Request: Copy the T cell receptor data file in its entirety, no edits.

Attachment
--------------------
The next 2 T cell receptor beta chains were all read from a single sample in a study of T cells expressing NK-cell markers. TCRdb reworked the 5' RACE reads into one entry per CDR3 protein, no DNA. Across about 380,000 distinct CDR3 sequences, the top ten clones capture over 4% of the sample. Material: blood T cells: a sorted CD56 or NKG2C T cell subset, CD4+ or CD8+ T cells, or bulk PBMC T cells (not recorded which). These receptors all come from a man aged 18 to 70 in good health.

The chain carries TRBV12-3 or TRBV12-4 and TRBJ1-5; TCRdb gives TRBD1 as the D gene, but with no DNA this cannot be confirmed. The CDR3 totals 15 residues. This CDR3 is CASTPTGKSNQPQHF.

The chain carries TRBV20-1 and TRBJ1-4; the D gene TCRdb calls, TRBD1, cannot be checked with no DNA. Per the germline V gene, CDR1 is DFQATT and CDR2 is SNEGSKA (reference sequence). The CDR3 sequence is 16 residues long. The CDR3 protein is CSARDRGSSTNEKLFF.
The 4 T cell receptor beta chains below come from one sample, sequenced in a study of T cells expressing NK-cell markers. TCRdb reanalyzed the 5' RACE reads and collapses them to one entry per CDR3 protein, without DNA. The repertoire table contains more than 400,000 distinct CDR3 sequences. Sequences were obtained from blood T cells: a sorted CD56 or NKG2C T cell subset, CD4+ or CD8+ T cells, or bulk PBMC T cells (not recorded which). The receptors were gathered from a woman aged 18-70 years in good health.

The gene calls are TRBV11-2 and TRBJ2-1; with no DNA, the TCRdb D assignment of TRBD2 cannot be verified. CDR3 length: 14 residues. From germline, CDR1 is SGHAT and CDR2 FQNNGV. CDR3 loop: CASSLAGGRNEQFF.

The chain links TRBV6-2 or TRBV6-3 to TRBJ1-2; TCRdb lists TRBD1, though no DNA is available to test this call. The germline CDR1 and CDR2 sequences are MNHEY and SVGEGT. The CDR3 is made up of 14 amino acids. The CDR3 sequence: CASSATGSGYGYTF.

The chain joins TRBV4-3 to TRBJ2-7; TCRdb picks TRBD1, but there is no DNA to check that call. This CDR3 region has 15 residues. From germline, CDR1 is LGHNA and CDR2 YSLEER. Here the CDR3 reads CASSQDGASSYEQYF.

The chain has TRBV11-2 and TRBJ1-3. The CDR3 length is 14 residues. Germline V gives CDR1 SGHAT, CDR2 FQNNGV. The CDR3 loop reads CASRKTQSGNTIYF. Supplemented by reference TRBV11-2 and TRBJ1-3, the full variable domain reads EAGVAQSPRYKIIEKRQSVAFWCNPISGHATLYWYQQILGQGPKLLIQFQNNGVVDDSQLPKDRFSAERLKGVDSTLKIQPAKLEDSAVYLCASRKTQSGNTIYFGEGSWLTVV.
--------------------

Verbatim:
The next 2 T cell receptor beta chains were all read from a single sample in a study of T cells expressing NK-cell markers. TCRdb reworked the 5' RACE reads into one entry per CDR3 protein, no DNA. Across about 380,000 distinct CDR3 sequences, the top ten clones capture over 4% of the sample. Material: blood T cells: a sorted CD56 or NKG2C T cell subset, CD4+ or CD8+ T cells, or bulk PBMC T cells (not recorded which). These receptors all come from a man aged 18 to 70 in good health.

The chain carries TRBV12-3 or TRBV12-4 and TRBJ1-5; TCRdb gives TRBD1 as the D gene, but with no DNA this cannot be confirmed. The CDR3 totals 15 residues. This CDR3 is CASTPTGKSNQPQHF.

The chain carries TRBV20-1 and TRBJ1-4; the D gene TCRdb calls, TRBD1, cannot be checked with no DNA. Per the germline V gene, CDR1 is DFQATT and CDR2 is SNEGSKA (reference sequence). The CDR3 sequence is 16 residues long. The CDR3 protein is CSARDRGSSTNEKLFF.
The 4 T cell receptor beta chains below come from one sample, sequenced in a study of T cells expressing NK-cell markers. TCRdb reanalyzed the 5' RACE reads and collapses them to one entry per CDR3 protein, without DNA. The repertoire table contains more than 400,000 distinct CDR3 sequences. Sequences were obtained from blood T cells: a sorted CD56 or NKG2C T cell subset, CD4+ or CD8+ T cells, or bulk PBMC T cells (not recorded which). The receptors were gathered from a woman aged 18-70 years in good health.

The gene calls are TRBV11-2 and TRBJ2-1; with no DNA, the TCRdb D assignment of TRBD2 cannot be verified. CDR3 length: 14 residues. From germline, CDR1 is SGHAT and CDR2 FQNNGV. CDR3 loop: CASSLAGGRNEQFF.

The chain links TRBV6-2 or TRBV6-3 to TRBJ1-2; TCRdb lists TRBD1, though no DNA is available to test this call. The germline CDR1 and CDR2 sequences are MNHEY and SVGEGT. The CDR3 is made up of 14 amino acids. The CDR3 sequence: CASSATGSGYGYTF.

The chain joins TRBV4-3 to TRBJ2-7; TCRdb picks TRBD1, but there is no DNA to check that call. This CDR3 region has 15 residues. From germline, CDR1 is LGHNA and CDR2 YSLEER. Here the CDR3 reads CASSQDGASSYEQYF.

The chain has TRBV11-2 and TRBJ1-3. The CDR3 length is 14 residues. Germline V gives CDR1 SGHAT, CDR2 FQNNGV. The CDR3 loop reads CASRKTQSGNTIYF. Supplemented by reference TRBV11-2 and TRBJ1-3, the full variable domain reads EAGVAQSPRYKIIEKRQSVAFWCNPISGHATLYWYQQILGQGPKLLIQFQNNGVVDDSQLPKDRFSAERLKGVDSTLKIQPAKLEDSAVYLCASRKTQSGNTIYFGEGSWLTVV.